A Tale of Two Mommies by Vanita Oelschlager

This little book is a superbly illustrated one for kids, with lots of learning opportunities and lots of questions to answer. To me it seems it is about a two moms couple taking care of a little boy who clearly knows his moms’ duties, is aware of his expectations and knows he is loved and taken care of. It speaks tons about gender differences at a subtle level, through the pov of the little one who undestands his world pretty well. I warmly recommend it and considering purchasing it for my kids for when they grow up a bit more. Many thanks to Netgalley and the publisher for the opportunity to read and review this arc.

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Onwards Flows the River by Caroline Windsor

A beautifully written account of friendship and love, among the life’s hardships, set in the dreamy countryside of Devon vs. the serious real life London. I had a pleasant experience with this book, which is very calming, yet poignant with details and soothing descriptions of nature and young love. It is like a pumpkin spiced latte on an autumn evening, delightful to sip on and strong enough to get one focused on the important things.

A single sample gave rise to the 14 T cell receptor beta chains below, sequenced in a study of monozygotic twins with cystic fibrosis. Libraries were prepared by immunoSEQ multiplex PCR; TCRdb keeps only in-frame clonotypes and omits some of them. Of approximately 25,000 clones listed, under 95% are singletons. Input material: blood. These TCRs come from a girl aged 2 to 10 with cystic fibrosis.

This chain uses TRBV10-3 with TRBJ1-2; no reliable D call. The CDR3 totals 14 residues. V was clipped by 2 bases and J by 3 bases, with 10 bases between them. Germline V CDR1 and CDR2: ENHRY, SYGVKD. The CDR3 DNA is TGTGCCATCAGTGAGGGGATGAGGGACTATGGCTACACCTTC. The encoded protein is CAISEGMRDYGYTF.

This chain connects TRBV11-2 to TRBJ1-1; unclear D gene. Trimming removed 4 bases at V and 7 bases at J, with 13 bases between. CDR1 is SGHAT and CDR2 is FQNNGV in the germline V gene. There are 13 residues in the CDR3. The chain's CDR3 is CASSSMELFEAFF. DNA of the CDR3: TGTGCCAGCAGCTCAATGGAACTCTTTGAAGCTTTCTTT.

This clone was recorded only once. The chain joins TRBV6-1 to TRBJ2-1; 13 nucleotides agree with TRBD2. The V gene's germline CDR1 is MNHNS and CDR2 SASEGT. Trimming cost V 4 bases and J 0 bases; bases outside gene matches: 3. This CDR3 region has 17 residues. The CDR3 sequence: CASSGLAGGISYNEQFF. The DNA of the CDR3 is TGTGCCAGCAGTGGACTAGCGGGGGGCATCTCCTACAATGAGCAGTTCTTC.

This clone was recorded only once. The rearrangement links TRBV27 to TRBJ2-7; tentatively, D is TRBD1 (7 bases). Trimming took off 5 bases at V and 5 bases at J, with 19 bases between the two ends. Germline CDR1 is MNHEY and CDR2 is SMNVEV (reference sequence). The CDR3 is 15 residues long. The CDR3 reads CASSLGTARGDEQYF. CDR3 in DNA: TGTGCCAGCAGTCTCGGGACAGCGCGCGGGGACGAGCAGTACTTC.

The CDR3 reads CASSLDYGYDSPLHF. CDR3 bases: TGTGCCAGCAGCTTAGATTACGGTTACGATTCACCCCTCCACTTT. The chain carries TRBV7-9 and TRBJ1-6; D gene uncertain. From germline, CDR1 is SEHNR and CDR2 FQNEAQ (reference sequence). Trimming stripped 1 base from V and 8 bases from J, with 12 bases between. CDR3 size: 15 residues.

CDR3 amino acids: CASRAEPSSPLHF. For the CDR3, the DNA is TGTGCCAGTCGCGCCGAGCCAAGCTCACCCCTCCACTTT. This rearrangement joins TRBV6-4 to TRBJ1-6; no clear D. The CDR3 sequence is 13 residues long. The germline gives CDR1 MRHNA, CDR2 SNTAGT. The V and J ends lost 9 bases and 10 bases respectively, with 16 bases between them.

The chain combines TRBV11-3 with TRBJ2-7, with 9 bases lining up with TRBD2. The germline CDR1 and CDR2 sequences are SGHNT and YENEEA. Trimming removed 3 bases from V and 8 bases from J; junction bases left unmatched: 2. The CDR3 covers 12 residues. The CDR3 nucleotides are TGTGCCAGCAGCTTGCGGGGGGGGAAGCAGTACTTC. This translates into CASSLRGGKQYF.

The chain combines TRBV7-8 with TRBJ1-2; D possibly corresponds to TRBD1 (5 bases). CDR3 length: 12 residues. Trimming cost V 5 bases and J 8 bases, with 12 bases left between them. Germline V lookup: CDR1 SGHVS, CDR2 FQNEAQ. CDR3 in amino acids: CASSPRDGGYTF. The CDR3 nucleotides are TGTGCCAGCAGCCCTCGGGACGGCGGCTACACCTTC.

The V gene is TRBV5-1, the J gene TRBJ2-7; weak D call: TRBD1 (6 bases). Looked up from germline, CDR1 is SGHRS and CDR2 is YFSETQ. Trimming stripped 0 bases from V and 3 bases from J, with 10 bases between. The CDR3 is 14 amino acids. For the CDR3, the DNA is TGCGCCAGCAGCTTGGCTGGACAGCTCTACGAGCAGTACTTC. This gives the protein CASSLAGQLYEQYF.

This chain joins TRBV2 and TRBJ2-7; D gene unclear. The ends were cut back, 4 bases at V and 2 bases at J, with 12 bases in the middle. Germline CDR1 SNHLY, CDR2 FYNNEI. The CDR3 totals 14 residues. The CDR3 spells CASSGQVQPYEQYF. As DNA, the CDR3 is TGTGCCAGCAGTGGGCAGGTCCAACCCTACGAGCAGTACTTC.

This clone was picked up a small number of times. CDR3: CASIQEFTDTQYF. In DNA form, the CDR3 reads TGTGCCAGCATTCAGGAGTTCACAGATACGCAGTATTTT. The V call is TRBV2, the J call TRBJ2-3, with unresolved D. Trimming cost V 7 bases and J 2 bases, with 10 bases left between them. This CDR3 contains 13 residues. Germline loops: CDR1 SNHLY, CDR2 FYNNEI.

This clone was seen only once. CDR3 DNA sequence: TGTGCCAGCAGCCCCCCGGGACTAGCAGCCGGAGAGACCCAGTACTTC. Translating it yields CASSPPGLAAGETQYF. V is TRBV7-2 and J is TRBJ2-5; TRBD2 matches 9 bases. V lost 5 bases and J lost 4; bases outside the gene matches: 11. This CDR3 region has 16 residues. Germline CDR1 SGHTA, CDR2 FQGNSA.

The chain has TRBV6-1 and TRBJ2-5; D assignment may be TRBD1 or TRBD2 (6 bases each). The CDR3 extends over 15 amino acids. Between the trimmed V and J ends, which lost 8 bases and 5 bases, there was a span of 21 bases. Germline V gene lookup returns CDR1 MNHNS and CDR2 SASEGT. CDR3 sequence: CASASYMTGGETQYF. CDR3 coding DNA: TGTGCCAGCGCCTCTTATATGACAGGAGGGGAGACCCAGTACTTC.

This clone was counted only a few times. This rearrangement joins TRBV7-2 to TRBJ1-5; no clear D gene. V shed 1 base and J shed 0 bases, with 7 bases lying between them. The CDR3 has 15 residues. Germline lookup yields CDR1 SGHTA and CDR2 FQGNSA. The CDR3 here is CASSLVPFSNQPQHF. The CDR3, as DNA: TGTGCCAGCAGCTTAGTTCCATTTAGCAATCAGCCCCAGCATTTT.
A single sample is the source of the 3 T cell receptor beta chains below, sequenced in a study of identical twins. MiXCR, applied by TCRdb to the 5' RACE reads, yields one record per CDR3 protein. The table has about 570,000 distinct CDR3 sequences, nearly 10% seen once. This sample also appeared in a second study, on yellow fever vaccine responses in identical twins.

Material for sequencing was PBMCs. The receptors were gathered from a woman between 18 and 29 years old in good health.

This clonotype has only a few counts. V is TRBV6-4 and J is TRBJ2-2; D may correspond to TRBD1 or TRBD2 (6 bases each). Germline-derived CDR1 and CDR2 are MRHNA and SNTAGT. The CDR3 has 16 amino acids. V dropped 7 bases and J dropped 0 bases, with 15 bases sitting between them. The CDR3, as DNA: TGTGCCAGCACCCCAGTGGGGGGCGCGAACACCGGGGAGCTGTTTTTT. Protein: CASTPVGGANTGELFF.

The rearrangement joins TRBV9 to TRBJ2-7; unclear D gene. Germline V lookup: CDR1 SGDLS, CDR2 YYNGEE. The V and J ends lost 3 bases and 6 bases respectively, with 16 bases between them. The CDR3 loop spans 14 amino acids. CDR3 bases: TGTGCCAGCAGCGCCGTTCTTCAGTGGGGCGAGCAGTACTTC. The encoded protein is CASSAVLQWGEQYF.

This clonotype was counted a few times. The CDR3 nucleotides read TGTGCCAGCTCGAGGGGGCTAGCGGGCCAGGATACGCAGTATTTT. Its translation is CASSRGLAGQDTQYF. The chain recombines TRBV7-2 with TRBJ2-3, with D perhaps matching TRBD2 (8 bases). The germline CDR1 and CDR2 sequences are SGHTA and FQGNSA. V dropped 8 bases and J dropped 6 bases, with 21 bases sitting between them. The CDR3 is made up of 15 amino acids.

The characters are well portrayed and each and every one of them is distinctly rounded up, a well accomplished feat for a seemingly easy to read young adult novel. It seems like a ya, though it touches some serious topics as well, like family poverty, difficult childhood, unrequited love, etc. Plus the whole thing is spiced up with Anglican vs Quaker references, which I must say, I found a bit odd in the beginning. Though religion plays a major role in the characters’ development throughout the book, so one should not be harsh about it.

All in all, I enjoyed this novel and warmly recommend it as a weekend read. It requires patience and/or a calm mood and the expectation that the action is slowly unfolding, with the speed of an old mobile, yet like a sunny breeze while watching the river unfolding its currents and waves.

Many thanks to Netgalley and the publisher for the opportunity to read and review this book.